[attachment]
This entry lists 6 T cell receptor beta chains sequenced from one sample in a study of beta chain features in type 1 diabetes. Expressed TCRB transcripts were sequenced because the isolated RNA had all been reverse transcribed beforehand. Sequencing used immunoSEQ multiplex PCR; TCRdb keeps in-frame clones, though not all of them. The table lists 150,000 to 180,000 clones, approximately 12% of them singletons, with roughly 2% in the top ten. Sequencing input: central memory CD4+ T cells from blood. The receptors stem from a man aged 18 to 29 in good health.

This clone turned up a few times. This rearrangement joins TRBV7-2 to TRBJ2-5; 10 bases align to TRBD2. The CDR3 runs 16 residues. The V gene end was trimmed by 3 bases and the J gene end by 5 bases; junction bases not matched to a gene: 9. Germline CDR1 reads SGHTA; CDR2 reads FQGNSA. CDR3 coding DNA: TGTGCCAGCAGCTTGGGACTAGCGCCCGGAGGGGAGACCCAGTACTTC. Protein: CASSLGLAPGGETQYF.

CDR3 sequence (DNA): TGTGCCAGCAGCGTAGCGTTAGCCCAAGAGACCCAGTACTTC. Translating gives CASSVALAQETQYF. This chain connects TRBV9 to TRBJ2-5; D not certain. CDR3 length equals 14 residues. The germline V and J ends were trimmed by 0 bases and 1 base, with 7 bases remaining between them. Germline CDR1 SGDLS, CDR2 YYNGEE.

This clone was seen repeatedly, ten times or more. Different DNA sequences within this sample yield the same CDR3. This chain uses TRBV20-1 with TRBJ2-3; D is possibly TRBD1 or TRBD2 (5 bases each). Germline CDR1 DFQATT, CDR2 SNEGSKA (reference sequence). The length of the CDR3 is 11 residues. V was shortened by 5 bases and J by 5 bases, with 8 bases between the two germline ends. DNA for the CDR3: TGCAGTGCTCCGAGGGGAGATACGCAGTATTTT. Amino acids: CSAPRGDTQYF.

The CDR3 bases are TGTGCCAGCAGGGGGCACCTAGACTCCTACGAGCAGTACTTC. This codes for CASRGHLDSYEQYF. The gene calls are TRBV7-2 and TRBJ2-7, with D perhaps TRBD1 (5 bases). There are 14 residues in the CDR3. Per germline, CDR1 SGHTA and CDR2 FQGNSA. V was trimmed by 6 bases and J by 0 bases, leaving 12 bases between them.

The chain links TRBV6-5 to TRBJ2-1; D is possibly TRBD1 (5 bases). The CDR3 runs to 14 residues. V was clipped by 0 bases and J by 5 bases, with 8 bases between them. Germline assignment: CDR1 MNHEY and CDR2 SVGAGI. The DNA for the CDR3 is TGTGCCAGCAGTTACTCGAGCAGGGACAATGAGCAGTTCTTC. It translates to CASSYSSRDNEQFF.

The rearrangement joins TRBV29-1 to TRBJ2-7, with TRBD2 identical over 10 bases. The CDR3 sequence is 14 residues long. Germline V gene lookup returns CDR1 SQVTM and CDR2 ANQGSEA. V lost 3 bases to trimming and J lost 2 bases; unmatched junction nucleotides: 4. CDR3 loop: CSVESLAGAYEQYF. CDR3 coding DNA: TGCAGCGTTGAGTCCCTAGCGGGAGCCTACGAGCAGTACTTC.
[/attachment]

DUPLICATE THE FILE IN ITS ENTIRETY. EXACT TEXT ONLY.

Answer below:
This entry lists 6 T cell receptor beta chains sequenced from one sample in a study of beta chain features in type 1 diabetes. Expressed TCRB transcripts were sequenced because the isolated RNA had all been reverse transcribed beforehand. Sequencing used immunoSEQ multiplex PCR; TCRdb keeps in-frame clones, though not all of them. The table lists 150,000 to 180,000 clones, approximately 12% of them singletons, with roughly 2% in the top ten. Sequencing input: central memory CD4+ T cells from blood. The receptors stem from a man aged 18 to 29 in good health.

This clone turned up a few times. This rearrangement joins TRBV7-2 to TRBJ2-5; 10 bases align to TRBD2. The CDR3 runs 16 residues. The V gene end was trimmed by 3 bases and the J gene end by 5 bases; junction bases not matched to a gene: 9. Germline CDR1 reads SGHTA; CDR2 reads FQGNSA. CDR3 coding DNA: TGTGCCAGCAGCTTGGGACTAGCGCCCGGAGGGGAGACCCAGTACTTC. Protein: CASSLGLAPGGETQYF.

CDR3 sequence (DNA): TGTGCCAGCAGCGTAGCGTTAGCCCAAGAGACCCAGTACTTC. Translating gives CASSVALAQETQYF. This chain connects TRBV9 to TRBJ2-5; D not certain. CDR3 length equals 14 residues. The germline V and J ends were trimmed by 0 bases and 1 base, with 7 bases remaining between them. Germline CDR1 SGDLS, CDR2 YYNGEE.

This clone was seen repeatedly, ten times or more. Different DNA sequences within this sample yield the same CDR3. This chain uses TRBV20-1 with TRBJ2-3; D is possibly TRBD1 or TRBD2 (5 bases each). Germline CDR1 DFQATT, CDR2 SNEGSKA (reference sequence). The length of the CDR3 is 11 residues. V was shortened by 5 bases and J by 5 bases, with 8 bases between the two germline ends. DNA for the CDR3: TGCAGTGCTCCGAGGGGAGATACGCAGTATTTT. Amino acids: CSAPRGDTQYF.

The CDR3 bases are TGTGCCAGCAGGGGGCACCTAGACTCCTACGAGCAGTACTTC. This codes for CASRGHLDSYEQYF. The gene calls are TRBV7-2 and TRBJ2-7, with D perhaps TRBD1 (5 bases). There are 14 residues in the CDR3. Per germline, CDR1 SGHTA and CDR2 FQGNSA. V was trimmed by 6 bases and J by 0 bases, leaving 12 bases between them.

The chain links TRBV6-5 to TRBJ2-1; D is possibly TRBD1 (5 bases). The CDR3 runs to 14 residues. V was clipped by 0 bases and J by 5 bases, with 8 bases between them. Germline assignment: CDR1 MNHEY and CDR2 SVGAGI. The DNA for the CDR3 is TGTGCCAGCAGTTACTCGAGCAGGGACAATGAGCAGTTCTTC. It translates to CASSYSSRDNEQFF.

The rearrangement joins TRBV29-1 to TRBJ2-7, with TRBD2 identical over 10 bases. The CDR3 sequence is 14 residues long. Germline V gene lookup returns CDR1 SQVTM and CDR2 ANQGSEA. V lost 3 bases to trimming and J lost 2 bases; unmatched junction nucleotides: 4. CDR3 loop: CSVESLAGAYEQYF. CDR3 coding DNA: TGCAGCGTTGAGTCCCTAGCGGGAGCCTACGAGCAGTACTTC.